Given a state-of-the-art deep neural network classifier, we show the existence of a universal (image-agnostic) and very small perturbation vector that causes natural images to be misclassified with high probability. We propose a systematic algorithm for computing universal perturbations, and show that state-of-the-art deep neural networks are highly vulnerable to such perturbations, albeit being quasi-imperceptible to the human eye. [...]
Can we find a single small image perturbation that fools a state-of-the-art deep neural network classifier on all natural images? We show in this paper the existence of such quasi-imperceptible universal perturbation vectors that lead to misclassified natural images with high probability. Specifically, by adding such a quasi-imperceptible perturbation to natural images, the label estimated by the deep neural network is changed with high probability.
Such perturbations are dubbed universal, as they are image-agnostic. The existence of these perturbations is problematic when the classifier is deployed in real-world (and possibly hostile) environments, as such a single perturbation can be exploited by adversaries to break the classifier. Indeed, the perturbation process involves the mere addition of one very small perturbation to all natural images, and can be relatively straightforward to implement by adversaries in real-world environments, while being relatively difficult to detect as such perturbations are very small and thus do not significantly affect data distributions. The surprising existence of universal perturbations further reveals new insights on the topology of the decision boundaries of deep neural networks.
This technology could dramatically impact the SCORPION STARE program. But I know how I'm convolving my selfies from now on!
Previously, previously, previously, previously, previously, previously, previously, previously, previously, previously, previously.
Also looks like a step towards optic nerve hacking. If it perturbs artificial neural nets why not meat ones?
Photosensitive epilepsy as malloc bomb.
More interesting is that these perturbations don't seem to work on humans: it's been obvious for a while that we're in the late stages of an AI-hype cycle (which must be the fourth?), with claims being made that AI systems are just about to be better than humans at (image recognition|driving cars|medical diagnosis|&c). Except they turn out to be absurdly fragile in the way that AI systems have always been and humans tend not to be. And here's an example of just such fragility.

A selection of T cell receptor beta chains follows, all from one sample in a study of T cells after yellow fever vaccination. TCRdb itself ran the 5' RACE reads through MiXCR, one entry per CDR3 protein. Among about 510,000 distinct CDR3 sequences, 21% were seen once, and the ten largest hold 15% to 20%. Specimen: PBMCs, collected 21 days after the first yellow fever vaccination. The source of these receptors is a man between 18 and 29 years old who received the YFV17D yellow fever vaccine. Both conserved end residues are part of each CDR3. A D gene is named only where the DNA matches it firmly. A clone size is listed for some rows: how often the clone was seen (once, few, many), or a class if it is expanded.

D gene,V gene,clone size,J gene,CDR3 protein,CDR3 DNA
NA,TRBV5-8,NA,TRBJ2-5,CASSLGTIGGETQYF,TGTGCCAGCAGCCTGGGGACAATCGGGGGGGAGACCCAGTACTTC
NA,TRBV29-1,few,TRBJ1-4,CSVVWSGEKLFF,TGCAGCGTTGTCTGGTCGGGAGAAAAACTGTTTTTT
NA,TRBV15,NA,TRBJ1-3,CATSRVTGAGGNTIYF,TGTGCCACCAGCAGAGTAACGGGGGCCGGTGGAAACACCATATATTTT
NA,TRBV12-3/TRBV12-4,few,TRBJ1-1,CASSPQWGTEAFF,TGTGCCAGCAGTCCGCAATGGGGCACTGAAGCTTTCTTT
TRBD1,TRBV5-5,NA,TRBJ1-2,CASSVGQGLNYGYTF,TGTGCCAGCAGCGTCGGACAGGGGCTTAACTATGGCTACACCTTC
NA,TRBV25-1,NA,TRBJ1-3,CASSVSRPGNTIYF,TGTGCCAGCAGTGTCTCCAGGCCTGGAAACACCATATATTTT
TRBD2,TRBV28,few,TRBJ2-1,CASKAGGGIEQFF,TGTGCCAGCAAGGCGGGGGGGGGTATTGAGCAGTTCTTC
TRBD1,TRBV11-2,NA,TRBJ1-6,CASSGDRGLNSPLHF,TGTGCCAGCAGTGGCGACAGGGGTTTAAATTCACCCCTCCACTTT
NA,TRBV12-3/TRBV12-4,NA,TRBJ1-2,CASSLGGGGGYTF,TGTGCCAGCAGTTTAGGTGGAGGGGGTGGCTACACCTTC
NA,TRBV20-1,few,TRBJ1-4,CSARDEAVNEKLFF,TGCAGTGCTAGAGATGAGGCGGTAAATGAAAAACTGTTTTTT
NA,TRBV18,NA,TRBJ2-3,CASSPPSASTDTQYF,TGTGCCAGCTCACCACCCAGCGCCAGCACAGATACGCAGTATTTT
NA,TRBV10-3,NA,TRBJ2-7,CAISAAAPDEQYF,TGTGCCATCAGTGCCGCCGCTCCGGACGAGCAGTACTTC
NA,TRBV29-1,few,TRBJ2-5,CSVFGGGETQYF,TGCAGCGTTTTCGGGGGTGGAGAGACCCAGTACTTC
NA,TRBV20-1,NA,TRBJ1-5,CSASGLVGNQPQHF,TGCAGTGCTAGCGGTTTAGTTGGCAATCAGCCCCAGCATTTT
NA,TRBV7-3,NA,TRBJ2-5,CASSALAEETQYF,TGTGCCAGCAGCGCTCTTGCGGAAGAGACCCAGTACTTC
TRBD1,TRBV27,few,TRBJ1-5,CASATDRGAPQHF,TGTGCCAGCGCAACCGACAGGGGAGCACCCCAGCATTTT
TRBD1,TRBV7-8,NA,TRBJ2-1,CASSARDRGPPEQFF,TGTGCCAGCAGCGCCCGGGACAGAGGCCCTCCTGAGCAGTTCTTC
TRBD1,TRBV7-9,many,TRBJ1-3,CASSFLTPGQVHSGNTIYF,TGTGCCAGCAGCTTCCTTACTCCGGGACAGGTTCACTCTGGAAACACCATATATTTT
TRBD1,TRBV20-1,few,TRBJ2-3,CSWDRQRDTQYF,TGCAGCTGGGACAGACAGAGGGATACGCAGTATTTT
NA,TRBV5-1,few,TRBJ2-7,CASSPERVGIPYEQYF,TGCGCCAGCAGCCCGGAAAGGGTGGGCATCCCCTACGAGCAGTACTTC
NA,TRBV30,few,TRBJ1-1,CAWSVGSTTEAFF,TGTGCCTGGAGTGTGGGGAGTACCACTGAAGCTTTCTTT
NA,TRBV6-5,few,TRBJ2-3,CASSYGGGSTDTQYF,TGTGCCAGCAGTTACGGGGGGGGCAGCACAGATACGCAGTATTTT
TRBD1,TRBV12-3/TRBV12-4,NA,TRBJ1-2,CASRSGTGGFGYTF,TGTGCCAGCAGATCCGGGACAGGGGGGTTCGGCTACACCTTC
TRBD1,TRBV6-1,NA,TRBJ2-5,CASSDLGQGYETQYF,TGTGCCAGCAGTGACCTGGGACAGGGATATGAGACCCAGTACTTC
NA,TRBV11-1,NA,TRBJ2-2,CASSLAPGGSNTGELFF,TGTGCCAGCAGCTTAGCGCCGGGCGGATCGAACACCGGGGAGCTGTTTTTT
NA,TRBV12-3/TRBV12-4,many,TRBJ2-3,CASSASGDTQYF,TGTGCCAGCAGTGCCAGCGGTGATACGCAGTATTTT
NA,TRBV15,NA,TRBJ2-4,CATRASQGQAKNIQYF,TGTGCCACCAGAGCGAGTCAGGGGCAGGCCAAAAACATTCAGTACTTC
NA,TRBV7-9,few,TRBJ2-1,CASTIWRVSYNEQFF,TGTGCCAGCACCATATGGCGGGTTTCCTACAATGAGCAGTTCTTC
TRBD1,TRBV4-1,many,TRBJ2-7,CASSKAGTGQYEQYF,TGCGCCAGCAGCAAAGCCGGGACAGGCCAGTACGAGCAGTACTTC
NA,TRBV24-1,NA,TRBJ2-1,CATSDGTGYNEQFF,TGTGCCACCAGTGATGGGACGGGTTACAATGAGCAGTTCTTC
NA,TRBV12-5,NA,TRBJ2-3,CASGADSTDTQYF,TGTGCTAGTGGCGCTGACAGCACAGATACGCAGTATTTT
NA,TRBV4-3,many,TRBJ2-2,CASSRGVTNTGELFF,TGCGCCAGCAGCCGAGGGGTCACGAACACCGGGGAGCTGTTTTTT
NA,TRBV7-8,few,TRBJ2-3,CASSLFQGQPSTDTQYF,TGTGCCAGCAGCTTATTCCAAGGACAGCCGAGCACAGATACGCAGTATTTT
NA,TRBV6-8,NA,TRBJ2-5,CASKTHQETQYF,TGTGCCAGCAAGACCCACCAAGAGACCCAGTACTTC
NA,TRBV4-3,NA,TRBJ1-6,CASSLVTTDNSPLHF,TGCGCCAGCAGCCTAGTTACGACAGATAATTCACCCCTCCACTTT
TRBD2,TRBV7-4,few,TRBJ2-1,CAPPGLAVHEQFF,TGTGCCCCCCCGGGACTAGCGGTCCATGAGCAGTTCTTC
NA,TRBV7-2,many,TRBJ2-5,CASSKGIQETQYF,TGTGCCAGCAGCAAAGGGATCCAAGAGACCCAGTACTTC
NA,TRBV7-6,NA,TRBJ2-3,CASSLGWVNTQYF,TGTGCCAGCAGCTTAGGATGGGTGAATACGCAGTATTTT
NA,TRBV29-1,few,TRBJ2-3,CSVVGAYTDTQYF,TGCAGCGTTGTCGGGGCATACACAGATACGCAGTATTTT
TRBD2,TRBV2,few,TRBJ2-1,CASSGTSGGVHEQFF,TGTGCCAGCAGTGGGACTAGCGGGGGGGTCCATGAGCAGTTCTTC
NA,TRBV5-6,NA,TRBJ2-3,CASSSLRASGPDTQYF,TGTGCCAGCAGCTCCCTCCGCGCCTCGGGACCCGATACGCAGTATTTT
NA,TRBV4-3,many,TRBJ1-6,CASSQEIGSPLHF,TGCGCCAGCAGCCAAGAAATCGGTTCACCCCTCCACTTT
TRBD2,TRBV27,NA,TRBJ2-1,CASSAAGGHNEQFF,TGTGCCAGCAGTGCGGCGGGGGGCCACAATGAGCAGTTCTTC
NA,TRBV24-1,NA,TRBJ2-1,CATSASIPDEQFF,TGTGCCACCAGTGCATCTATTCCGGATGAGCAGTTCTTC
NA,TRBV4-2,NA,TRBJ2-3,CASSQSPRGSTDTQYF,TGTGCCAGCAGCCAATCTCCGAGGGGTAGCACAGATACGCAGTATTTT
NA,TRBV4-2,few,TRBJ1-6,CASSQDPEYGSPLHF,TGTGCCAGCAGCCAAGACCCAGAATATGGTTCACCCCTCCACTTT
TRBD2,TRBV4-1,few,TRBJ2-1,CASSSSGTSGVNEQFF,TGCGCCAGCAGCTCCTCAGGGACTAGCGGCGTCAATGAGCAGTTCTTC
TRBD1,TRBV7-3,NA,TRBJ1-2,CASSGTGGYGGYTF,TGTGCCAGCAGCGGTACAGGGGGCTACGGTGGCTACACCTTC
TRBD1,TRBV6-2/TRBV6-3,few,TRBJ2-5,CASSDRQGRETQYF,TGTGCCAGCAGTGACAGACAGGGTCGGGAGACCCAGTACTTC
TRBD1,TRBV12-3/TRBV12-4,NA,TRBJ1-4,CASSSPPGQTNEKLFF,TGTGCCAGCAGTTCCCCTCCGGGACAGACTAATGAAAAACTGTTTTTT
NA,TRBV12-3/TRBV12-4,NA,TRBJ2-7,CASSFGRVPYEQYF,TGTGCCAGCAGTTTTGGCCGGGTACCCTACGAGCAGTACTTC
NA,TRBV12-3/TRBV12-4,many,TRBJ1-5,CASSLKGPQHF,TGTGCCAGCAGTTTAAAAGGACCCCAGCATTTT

(Note I'm not claiming that human optical systems can do magic, or are not susceptible to tricks like this, just that they may be harder to do and less general.)
I can guess a reason for the discrepancy: Human visual recognition algorithms have been "trained"/evolved with only the color space, resolution, and visual information available to human eyes. Image recognition AIs, on the other hand, use (I could imagine) only the raw, full colourspace, high-resolution image data.
If an image classifier were to be trained on only data available to human eyes, a "universal perturbation" effective on this AI just might be effective on human vision as well.
A filter that prevents both human eyes and A-eyes from classifying an image is a solid black rectangle.
Oh, great, iPhoto tagged all my selfies again with "Nyarlathotep", SMH
Great, can't wait to order my pair of shatter shades so I don't accidentally see a Langford Parrot in the subway on my way to work.
Video demonstration (cited in the paper):
(digs through his closet for that 'ol cylinder seal containing the nam-shub of Enki...)
Is this one of those images where you slightly cross your eyes and all of a sudden you see a picture of a unicorn or something in 3-D ? I've been staring at it for the past hour and still nothing...
Watching the video, the mis-classifications seem to all be "here's something that's usually pretty smooth/flat, and it's mis-classified as something with texture", no huge surprise given that the perturbation reminds me of patterns if you look really closely at animal skin. It would be interesting to see what happens to the classifier if you were to apply it to images that already exhibit texture at the scale the "universal perturbation" looks to have.
I only glanced at the paper, but section 4 (Explaining the vulnerability to universal perturbations) reads to me like they've identified "decision boundaries", where the algorithms are particularly sensitive to disturbances.
I had a similar thought. The multiple ids as "space heater" reminded me of the moire patterns that occur when scanning printed material at a sympathetic resolution to the printing resolution.
Re: dazzle, this floating hotel seems suitably dazzling: